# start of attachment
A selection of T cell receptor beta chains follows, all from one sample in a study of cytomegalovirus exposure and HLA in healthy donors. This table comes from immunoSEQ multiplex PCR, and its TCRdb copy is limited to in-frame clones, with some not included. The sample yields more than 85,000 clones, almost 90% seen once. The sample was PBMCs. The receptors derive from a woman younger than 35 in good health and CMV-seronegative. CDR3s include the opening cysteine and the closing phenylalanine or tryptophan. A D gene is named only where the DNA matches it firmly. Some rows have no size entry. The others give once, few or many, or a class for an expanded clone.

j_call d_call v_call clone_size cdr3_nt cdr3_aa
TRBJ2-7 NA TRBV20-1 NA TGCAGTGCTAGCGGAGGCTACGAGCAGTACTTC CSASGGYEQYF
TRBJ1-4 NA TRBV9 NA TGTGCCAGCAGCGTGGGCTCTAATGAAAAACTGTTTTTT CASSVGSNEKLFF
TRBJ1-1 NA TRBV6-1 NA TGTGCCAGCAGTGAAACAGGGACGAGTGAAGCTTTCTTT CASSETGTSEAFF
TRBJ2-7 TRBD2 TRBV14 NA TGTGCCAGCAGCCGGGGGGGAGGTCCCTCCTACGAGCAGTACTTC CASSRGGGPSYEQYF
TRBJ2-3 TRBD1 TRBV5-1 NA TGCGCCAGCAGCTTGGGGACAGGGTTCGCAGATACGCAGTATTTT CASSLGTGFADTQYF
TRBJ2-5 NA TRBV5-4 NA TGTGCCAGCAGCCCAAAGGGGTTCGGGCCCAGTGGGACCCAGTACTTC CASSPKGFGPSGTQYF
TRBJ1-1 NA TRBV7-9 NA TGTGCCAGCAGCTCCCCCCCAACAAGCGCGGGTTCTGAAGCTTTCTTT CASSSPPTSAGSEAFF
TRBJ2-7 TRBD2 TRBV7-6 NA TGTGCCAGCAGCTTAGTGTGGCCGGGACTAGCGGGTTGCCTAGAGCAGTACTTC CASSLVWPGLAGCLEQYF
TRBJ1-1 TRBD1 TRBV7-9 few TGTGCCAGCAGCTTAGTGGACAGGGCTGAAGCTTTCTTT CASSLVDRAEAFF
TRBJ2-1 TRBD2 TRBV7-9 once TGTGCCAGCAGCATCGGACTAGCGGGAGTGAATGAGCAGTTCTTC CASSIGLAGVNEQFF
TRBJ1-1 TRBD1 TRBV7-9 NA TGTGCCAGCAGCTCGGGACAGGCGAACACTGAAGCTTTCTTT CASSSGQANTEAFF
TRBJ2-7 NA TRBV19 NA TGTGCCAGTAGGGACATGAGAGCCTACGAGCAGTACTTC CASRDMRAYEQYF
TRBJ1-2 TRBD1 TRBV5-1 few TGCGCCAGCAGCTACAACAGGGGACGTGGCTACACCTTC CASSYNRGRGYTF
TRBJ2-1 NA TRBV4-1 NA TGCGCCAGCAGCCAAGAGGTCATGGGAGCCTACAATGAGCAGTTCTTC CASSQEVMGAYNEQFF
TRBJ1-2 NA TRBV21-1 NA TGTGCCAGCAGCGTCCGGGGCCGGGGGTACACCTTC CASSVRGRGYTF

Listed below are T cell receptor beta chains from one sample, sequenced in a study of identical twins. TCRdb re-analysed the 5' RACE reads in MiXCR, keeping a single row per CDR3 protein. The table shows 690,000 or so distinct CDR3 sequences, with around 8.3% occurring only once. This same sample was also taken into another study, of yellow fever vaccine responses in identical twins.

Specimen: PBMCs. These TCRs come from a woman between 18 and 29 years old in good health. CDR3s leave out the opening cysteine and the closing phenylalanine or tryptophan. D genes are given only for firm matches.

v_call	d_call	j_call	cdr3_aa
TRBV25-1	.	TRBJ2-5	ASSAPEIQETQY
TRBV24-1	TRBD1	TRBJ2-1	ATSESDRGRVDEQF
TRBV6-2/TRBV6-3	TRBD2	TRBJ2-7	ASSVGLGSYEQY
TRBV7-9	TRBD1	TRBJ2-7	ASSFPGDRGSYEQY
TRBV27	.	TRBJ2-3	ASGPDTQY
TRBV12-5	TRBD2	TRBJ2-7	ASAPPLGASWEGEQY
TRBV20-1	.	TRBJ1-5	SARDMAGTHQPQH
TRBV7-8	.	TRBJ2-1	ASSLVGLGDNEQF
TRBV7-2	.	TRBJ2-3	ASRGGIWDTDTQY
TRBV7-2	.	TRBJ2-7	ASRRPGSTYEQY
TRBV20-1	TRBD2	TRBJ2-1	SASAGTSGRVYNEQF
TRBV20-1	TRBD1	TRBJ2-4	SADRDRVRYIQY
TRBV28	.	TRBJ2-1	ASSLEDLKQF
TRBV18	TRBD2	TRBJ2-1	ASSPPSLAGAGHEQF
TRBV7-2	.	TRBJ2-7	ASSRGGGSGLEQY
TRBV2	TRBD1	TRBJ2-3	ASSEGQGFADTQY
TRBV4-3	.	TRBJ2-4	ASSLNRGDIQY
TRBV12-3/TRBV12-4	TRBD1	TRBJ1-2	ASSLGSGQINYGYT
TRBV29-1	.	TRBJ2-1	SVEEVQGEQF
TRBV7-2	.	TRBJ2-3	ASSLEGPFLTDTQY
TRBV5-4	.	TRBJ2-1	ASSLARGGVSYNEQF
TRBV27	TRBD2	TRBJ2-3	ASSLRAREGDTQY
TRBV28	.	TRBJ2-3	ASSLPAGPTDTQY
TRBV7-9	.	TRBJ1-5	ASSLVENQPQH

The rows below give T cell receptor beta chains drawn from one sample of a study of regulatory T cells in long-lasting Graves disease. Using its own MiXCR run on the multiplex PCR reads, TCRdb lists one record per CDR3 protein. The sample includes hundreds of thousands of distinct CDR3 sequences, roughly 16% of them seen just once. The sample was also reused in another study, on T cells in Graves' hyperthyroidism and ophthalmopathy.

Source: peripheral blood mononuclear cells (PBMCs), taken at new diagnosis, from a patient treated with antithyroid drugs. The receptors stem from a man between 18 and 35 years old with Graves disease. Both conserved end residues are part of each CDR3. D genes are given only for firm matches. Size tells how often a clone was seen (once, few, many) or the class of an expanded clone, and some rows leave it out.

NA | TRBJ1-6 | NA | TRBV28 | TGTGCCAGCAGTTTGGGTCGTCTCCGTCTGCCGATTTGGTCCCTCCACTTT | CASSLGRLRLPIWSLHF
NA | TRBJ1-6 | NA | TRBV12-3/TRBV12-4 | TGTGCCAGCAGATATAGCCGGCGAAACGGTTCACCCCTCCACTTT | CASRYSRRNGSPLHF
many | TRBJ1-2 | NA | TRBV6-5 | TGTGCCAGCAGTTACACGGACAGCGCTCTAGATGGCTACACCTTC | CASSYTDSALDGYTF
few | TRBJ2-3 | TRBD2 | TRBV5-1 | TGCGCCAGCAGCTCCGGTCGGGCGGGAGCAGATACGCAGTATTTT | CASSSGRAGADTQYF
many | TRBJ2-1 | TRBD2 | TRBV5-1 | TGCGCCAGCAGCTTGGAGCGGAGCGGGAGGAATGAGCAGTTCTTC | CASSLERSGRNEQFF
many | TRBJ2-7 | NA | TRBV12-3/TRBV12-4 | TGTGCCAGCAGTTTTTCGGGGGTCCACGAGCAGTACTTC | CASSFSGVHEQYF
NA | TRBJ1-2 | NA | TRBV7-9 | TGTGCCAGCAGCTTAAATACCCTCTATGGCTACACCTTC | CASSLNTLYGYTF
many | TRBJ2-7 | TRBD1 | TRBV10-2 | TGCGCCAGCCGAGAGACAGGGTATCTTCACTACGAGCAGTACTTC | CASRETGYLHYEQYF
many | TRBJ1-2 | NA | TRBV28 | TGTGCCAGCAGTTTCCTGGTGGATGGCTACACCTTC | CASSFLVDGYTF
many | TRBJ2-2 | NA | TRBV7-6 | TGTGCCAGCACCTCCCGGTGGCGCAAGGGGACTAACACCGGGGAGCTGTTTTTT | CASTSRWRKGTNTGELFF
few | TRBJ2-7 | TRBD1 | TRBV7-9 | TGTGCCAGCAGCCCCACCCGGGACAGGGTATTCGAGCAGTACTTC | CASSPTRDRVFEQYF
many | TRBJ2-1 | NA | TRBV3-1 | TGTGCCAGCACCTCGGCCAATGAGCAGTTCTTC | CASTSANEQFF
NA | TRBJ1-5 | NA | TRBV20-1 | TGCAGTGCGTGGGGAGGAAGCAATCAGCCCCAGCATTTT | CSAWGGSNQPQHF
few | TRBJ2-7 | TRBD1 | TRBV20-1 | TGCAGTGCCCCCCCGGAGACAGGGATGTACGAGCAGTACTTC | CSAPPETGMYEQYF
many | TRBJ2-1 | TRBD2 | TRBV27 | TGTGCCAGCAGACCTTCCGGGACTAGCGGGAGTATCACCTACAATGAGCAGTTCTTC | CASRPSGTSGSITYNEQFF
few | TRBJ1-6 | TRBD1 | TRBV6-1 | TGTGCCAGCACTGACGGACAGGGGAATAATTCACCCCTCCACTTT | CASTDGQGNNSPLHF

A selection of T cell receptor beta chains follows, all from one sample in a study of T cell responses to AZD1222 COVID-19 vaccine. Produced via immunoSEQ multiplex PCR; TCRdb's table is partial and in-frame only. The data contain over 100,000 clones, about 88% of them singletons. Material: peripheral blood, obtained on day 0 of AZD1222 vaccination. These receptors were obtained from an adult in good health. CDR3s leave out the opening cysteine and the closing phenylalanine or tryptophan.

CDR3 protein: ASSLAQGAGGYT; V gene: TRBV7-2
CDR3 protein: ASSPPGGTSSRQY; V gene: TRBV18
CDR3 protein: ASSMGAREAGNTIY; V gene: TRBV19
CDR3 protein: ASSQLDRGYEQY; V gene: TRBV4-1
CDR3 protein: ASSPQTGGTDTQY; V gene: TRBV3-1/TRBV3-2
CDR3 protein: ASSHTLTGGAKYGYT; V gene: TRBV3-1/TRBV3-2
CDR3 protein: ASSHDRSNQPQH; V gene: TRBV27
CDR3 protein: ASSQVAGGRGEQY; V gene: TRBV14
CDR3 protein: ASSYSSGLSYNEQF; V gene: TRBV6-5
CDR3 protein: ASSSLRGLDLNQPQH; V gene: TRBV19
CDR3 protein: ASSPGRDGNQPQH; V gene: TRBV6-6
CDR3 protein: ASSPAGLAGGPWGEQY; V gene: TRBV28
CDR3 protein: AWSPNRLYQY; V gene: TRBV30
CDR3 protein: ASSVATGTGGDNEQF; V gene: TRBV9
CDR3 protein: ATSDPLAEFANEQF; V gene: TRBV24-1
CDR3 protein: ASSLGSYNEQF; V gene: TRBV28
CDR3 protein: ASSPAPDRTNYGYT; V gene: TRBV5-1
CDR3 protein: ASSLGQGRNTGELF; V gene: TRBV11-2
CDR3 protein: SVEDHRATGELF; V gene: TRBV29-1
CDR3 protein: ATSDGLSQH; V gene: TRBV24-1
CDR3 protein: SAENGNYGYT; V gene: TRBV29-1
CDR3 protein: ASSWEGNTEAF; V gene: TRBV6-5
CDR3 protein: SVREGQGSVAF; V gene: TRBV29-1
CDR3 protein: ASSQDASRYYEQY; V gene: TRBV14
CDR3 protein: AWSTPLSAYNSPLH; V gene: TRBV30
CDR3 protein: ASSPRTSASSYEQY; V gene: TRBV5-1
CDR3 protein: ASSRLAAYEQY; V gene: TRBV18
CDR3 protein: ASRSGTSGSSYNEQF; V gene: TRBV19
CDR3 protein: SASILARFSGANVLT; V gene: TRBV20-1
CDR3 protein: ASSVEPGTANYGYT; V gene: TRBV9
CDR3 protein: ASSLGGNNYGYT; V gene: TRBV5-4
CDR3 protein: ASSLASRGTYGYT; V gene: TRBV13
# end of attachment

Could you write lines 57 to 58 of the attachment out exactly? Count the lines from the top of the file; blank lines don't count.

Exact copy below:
few | TRBJ2-7 | TRBD1 | TRBV7-9 | TGTGCCAGCAGCCCCACCCGGGACAGGGTATTCGAGCAGTACTTC | CASSPTRDRVFEQYF
many | TRBJ2-1 | NA | TRBV3-1 | TGTGCCAGCACCTCGGCCAATGAGCAGTTCTTC | CASTSANEQFF